The Arne Jacobsen Egg Chair is probably one of the most famous chairs ever designed during the Mid-Century.

It takes its name from the similarity with a broken eggshell and because of its ‘wrapping’ shape it’s considered the modern version of the Georgian wing armchair.

As I already wrote in Arne Jacobsen: Airplanes, Swans and Eggs, Arne Jacobsen designed the Egg chair for the lobby and the guest rooms of the SAS Royal Hotel in Copenhagen to provide a warm and intimate welcome to the customers: and being part of the interiors of the first design Hotel in the world helped for sure the chair to become one of the design icon of the twentieth Century.

The Arne Jacobsen Design Approach.

The revolutionary moulding process developed by the Norwegian designer Henry Klein -that allowed him to create furniture from shaped plastic shells- was probably chose by Arne Jacobsen to obtain the peculiar shape of the chair. This technology was used under license by the Egg Chair’s manufacturer Fritz Hansen and then is highly probable that Arne Jacobsen knew already about it during the design process. Thanks to this special technique, Arne Jacobsen could design/realize a one piece only frame including the armrest.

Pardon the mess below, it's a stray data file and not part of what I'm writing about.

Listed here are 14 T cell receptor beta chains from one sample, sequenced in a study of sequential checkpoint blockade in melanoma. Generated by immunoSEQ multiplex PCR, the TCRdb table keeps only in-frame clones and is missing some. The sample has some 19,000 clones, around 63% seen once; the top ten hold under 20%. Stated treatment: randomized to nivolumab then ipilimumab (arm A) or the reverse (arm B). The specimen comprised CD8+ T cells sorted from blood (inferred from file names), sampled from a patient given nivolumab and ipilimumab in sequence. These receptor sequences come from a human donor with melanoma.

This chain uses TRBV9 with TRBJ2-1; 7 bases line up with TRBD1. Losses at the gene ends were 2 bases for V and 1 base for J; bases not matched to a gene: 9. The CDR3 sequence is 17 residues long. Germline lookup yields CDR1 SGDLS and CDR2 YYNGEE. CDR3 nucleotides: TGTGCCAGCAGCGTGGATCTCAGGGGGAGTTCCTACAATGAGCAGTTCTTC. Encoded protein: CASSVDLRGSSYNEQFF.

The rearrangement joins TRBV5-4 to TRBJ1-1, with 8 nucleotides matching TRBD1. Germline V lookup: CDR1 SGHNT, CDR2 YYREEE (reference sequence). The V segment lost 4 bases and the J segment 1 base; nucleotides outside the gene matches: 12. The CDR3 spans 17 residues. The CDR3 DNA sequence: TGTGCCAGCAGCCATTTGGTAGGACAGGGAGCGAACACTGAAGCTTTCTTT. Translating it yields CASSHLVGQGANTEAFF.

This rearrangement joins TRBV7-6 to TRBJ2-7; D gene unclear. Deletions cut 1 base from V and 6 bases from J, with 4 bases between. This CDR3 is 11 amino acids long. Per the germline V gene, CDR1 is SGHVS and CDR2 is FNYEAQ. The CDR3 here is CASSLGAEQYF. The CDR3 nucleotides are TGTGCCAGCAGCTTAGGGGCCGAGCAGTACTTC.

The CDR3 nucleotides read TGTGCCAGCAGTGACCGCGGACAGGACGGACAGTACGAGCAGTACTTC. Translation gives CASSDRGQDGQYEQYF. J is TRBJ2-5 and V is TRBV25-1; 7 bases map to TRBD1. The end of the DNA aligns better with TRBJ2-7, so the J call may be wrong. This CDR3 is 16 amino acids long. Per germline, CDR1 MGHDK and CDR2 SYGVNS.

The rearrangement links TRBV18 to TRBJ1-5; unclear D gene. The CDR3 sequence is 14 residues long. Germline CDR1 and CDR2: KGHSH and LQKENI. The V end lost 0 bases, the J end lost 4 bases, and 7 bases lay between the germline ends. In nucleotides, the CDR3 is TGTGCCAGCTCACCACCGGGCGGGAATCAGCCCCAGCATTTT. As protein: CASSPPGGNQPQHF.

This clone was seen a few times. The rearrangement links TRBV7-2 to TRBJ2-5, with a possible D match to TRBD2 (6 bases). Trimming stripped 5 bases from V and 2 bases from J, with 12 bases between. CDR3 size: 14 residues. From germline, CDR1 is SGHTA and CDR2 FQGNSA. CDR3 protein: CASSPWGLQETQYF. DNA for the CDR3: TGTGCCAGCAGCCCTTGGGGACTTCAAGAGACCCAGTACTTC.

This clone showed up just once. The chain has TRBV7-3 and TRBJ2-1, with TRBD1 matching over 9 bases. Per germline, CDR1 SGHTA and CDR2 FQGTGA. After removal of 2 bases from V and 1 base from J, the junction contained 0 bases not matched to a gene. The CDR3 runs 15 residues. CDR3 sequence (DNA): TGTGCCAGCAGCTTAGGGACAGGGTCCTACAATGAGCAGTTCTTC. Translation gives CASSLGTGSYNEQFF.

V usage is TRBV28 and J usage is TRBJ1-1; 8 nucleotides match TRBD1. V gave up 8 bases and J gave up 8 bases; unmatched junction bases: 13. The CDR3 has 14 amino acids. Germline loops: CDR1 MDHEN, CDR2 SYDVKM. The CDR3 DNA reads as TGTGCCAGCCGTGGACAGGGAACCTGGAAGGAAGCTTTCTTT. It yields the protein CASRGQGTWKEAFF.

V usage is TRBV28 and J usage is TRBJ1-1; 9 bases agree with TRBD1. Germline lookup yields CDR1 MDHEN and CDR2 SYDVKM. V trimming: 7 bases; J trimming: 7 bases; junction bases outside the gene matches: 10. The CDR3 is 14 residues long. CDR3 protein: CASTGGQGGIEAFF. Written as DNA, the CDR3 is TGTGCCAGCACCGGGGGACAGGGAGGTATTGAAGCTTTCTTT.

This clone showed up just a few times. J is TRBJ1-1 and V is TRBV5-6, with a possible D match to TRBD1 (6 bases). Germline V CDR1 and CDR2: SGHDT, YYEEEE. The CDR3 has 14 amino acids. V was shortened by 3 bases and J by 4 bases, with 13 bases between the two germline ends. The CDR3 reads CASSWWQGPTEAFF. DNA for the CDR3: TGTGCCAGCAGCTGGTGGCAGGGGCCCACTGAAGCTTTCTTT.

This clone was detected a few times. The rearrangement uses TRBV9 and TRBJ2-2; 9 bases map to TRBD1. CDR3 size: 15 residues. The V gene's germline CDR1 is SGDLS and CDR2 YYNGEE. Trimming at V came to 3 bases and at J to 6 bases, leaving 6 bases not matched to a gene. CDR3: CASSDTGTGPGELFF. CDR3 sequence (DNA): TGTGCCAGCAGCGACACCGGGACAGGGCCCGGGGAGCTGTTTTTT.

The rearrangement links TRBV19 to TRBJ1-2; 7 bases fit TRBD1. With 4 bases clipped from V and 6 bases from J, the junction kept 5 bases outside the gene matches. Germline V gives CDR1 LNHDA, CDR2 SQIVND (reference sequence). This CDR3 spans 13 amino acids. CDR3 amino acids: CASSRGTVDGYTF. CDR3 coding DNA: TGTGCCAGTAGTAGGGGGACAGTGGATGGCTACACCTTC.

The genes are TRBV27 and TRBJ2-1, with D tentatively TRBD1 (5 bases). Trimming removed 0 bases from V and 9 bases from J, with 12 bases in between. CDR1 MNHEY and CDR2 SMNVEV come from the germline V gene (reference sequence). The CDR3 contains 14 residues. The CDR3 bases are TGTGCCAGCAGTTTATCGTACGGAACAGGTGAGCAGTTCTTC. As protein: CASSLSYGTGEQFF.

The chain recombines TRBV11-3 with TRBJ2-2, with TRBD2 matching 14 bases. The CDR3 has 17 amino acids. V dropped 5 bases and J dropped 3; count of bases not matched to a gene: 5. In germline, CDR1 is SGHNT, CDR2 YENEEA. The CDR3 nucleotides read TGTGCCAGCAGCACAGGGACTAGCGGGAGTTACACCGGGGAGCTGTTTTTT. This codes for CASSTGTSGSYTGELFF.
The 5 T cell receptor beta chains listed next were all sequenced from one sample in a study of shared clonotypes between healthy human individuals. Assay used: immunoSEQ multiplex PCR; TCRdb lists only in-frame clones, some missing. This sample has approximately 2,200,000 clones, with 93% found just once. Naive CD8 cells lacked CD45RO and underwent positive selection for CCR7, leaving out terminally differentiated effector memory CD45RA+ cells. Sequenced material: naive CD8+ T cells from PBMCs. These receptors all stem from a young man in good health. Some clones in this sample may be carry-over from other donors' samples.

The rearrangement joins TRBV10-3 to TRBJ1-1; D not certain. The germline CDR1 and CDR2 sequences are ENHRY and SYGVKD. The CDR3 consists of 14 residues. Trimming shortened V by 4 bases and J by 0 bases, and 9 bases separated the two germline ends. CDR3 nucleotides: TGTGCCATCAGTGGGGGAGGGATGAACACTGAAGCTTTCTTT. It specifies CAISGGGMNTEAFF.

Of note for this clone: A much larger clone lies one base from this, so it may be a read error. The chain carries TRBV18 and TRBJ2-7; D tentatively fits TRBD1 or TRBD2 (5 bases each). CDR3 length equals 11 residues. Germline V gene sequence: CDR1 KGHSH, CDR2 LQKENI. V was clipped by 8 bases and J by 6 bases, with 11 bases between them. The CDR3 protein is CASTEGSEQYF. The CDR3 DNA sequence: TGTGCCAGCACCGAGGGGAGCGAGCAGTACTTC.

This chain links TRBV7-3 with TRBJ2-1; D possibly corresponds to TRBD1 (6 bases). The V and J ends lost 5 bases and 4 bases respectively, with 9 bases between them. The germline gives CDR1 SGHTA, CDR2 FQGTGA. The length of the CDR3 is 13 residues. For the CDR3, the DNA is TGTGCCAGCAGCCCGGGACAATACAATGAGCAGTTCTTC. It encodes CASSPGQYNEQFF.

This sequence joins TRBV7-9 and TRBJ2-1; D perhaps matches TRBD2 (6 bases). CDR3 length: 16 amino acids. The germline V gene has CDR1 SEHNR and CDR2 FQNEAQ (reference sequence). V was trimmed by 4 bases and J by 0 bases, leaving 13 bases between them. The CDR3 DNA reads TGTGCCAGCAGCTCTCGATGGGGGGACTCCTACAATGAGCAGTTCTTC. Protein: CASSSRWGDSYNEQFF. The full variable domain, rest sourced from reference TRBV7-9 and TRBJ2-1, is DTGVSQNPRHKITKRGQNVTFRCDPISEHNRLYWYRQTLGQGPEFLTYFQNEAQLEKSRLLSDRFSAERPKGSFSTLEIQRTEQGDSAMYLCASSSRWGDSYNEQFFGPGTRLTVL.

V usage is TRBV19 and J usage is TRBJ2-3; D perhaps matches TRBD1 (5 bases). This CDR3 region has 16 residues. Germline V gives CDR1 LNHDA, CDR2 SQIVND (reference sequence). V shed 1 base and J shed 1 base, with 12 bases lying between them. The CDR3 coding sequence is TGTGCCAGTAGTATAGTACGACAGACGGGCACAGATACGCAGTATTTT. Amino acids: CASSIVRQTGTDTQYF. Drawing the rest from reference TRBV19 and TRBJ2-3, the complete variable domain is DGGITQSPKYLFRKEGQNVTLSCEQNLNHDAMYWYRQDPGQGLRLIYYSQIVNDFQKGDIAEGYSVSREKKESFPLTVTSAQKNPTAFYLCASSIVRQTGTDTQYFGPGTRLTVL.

The particular shape of the frame requires a meticulous and skilled hand-tailoring work to fix the cover to it and this means that only six or seven chairs a week can be produced, even today.

Check this video to see the entire process of the birth of an Egg Chair

The Egg Chair is one of the most iconic Mid-Century chair, inspired many other chairs afterwards and after more than fifty years, it still looks a contemporary/futuristic chair.

Check the Resources Page for more iconic mid century furniture.

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